Well… today was meant to be a playtest of the game Metropolis (about the rise of the Greek city-states), but I haven’t received all my playtest materials yet. So, we went to Plan B: Advanced Civilization. Sadly, Zjonni has two finals to take tomorrow, and, I think, a paper to write, so he could not make it, leaving us with only 5.

The five-player game cuts off one of the four map panels (in this case the west side), and reduces the number of tokens available to each player a little. After randomly drawing for choosing priority, I took Egypt, Patch took Babylon (which he had last time), Jason took Thrace, Mark took Assyria, and Dave took Crete (the only power in play that hadn’t been last time).

The opening was pretty standard. I deliberately bounced once on the early Bronze Age so that I’d be in better shape in the longer term. I moved west into the rest of Africa, wanting to get to the available city site early, and of course north-east through the Sinai to establish a buffer zone. Relations with Patch were pretty good the entire game, my biggest problems were actually with Crete.

Things developed a bit slowly in Europe and Asia Minor. Jason used Thrace’s late AST barriers to keep a higher population early and took over Greece before Crete really got going. Assyria was perhaps a bit slow, and western Anatolia remained something of a vacuum for quite a while.

As things got going, Babylon took the brunt of the initial wave of calamities, as Patch had at least one for 4-5 turns in a row. Thrace pretty much took no damage. Considering that Jason is always a very able player, and is more practiced with Civ than the rest of us at this point, I… was not happy with the results. It’s not that I wasn’t doing well, but keeping up with him was difficult. And then I had about three to four turns of nasty calamities in a row. I took a Civil War early, with the second faction going to Dave/Crete. I eventually threw him out (except for one small little colony that I didn’t worry about much), but this was delayed by being the primary victim of an Epidemic. I finally knocked out the Cretan city that was in my territory just in time—Dave had a Flood that turn.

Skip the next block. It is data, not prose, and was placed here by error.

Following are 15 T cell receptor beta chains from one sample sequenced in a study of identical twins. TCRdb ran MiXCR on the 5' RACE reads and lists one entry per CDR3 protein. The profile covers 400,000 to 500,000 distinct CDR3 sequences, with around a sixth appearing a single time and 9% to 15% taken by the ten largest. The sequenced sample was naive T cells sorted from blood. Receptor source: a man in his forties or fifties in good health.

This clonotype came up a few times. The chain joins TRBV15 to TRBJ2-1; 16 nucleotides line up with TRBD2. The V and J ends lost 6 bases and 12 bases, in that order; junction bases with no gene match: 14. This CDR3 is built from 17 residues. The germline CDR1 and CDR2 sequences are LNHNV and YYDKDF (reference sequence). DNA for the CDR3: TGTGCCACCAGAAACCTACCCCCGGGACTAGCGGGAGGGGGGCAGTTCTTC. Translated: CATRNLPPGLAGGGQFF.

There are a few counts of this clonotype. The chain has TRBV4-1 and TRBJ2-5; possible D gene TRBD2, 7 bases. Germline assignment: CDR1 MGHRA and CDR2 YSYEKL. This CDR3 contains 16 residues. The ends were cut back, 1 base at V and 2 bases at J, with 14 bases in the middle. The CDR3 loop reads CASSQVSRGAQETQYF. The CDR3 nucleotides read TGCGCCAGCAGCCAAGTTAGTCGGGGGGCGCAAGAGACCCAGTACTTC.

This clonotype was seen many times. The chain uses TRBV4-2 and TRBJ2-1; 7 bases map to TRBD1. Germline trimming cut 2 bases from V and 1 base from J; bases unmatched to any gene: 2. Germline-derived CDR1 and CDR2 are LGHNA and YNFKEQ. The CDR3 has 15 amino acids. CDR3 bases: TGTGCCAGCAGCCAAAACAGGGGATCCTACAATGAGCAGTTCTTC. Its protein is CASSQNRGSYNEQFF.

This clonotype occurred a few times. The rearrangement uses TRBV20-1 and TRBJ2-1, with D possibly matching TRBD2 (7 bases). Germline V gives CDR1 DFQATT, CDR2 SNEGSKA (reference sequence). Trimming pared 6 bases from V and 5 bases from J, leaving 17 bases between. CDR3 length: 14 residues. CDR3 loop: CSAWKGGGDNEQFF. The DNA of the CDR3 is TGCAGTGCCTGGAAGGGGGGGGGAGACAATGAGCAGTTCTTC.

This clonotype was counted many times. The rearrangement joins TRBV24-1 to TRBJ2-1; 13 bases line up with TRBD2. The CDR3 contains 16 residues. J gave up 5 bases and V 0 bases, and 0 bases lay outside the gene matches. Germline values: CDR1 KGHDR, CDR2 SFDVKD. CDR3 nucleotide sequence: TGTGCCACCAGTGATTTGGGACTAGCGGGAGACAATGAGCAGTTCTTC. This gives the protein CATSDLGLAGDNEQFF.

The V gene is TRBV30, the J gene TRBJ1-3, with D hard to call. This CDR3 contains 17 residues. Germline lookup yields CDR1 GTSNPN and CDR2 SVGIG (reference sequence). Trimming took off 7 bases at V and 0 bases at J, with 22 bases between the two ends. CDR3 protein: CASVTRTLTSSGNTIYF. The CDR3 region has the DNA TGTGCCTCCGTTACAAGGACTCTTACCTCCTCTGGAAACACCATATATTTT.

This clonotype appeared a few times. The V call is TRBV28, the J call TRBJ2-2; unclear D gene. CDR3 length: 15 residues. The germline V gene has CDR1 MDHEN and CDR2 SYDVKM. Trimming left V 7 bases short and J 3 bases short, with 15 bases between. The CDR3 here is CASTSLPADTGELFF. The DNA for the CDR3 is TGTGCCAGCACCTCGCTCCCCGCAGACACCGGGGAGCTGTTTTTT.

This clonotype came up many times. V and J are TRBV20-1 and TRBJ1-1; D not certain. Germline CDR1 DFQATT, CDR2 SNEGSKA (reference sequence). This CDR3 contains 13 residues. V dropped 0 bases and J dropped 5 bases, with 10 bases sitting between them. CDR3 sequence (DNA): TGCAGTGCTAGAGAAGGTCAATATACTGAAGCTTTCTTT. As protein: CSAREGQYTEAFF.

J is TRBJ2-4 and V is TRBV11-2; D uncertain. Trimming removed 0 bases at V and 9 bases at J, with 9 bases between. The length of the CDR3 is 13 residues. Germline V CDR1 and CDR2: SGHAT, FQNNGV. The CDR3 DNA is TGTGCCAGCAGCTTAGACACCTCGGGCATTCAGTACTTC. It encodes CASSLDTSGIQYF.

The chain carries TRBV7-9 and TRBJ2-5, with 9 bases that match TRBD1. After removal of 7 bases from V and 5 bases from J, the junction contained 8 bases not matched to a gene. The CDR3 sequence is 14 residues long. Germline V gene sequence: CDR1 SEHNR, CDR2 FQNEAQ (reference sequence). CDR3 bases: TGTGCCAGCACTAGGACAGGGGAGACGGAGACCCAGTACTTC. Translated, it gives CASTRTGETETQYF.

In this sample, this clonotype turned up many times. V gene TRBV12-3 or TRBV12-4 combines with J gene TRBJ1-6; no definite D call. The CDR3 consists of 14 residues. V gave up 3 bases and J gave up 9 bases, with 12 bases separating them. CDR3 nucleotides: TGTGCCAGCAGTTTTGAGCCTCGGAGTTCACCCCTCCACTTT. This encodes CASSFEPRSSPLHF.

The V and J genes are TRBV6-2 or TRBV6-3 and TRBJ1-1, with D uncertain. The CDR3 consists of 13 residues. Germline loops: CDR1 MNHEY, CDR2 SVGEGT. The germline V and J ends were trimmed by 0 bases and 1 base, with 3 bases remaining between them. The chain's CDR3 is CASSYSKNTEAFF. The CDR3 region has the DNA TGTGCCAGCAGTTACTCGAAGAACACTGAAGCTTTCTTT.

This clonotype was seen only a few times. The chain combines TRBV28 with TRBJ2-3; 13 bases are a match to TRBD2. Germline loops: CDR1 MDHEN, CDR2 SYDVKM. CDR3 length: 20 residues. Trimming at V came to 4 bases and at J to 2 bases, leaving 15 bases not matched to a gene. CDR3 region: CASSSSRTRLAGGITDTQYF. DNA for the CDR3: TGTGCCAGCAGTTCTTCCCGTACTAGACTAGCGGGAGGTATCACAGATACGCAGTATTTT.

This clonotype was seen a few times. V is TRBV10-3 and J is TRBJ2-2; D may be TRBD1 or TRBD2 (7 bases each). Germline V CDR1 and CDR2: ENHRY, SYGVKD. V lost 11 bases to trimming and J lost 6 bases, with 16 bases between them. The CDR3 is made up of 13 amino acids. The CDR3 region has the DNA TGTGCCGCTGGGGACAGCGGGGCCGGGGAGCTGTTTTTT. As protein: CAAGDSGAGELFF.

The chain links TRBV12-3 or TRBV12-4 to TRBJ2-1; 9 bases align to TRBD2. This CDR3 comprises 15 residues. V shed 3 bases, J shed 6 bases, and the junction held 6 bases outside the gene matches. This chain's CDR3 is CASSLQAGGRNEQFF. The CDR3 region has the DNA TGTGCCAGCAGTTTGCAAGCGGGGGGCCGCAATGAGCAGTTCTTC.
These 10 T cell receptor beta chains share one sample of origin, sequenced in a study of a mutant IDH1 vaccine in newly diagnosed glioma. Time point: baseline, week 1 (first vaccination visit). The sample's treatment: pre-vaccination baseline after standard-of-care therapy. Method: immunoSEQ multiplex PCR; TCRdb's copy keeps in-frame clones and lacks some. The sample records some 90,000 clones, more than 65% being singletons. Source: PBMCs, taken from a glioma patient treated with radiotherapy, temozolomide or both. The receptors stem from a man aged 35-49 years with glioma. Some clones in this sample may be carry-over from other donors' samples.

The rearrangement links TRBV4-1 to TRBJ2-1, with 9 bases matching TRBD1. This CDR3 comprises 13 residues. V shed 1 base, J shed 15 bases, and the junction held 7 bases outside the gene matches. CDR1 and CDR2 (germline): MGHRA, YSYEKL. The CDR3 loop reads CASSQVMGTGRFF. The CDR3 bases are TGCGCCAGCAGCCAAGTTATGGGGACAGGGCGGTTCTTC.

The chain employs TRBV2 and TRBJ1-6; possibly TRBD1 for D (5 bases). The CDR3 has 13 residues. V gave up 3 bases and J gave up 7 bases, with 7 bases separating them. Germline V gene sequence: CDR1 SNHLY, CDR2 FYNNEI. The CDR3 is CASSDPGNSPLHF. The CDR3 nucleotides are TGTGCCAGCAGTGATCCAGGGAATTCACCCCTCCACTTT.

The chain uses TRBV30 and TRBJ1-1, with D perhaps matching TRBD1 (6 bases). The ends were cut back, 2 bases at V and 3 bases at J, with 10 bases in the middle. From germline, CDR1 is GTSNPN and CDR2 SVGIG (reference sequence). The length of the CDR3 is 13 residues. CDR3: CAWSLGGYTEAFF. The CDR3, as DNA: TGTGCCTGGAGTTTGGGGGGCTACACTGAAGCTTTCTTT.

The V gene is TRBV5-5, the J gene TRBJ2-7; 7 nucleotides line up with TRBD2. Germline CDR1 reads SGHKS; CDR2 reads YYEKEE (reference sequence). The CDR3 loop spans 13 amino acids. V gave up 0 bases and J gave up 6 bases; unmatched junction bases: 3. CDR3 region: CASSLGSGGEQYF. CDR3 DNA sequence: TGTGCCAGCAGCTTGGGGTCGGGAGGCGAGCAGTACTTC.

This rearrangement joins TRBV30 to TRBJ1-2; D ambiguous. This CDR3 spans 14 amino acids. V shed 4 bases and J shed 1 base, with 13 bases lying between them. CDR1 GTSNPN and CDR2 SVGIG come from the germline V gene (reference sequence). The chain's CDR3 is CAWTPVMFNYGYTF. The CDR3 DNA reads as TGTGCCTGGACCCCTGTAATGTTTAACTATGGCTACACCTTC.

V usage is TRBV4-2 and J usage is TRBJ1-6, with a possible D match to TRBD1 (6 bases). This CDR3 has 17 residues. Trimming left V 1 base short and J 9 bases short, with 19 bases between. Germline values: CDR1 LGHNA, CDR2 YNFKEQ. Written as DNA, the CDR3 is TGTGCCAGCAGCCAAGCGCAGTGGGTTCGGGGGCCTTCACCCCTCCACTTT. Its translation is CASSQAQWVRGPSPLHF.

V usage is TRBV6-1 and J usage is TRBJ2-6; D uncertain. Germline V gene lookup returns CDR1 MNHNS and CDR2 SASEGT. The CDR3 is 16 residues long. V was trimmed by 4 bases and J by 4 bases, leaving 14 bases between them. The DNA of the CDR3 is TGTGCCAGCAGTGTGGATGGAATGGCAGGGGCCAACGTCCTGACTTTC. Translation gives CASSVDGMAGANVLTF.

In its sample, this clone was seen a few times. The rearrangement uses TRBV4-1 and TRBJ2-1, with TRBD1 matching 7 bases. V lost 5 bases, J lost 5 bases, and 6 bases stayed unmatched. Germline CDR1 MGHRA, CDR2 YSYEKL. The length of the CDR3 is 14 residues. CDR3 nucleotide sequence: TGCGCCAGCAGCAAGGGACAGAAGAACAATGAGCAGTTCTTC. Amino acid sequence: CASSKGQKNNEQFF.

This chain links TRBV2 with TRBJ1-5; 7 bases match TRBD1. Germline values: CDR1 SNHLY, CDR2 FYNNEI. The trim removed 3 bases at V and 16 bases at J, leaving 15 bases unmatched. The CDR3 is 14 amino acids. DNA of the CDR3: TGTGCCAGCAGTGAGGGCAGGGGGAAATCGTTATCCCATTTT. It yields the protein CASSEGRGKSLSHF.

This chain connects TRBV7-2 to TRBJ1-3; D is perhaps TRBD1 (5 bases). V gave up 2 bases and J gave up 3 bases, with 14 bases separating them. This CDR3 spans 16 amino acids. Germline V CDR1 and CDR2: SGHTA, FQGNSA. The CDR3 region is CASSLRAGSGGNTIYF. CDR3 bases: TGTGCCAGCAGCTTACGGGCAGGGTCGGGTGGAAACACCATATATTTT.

Finally, Crete was hit by a Civil War, and I was the beneficiary. This gave me back what was left, and gave me a city on Cyprus that I kept to the end of the game. This put me back in a good position, and I could do something about getting somewhere in the game.

We had a hard limit of 5 PM again, but we definitely got further this time around, and the game flowed more smoothly. Jason and I both broke the Early Iron Age barrier on the last turn. In fact I’d done fairly well, getting to eight cities, and trading away Epidemic to Jason (second time I drew that card!). Sadly, I caught Treachery in return (the second time he hit me with that—but there’s only so many trading partners for the high-value cards). If not for losing that city to him (which he reduced) I would have barely beat him. As it was, I was a mere 36 points behind him in second (inflating my score with the deepest discount purchases I could manage helped). I think we squeezed out two extra turns or so.

Egypt and Babylon (deservedly) get all the press for being the easiest positions, but I must say at this point that Thrace is actually very powerful. Some of it depends on just how much crowding is going on the northern side, but that’s true of any position. With any sort of real room, the late AST barriers really allow you to plan what you’re doing.

Final Scores:

Side Player AST Cities Civ Cards Cards Treasury Total Place
Thrace Jason 1100 200 720 8 4 2032 1
Crete Dave 1000 150 375 20 0 1545 5
Assyria Mark 900 200 560 5 13 1678 4
Babylon Patch 900 400 455 4 16 1775 3
Egypt Rindis 1000 350 630 13 5 1998 2

We still need to work out the next meet, but we’ll probably try for Metropolis… if possible.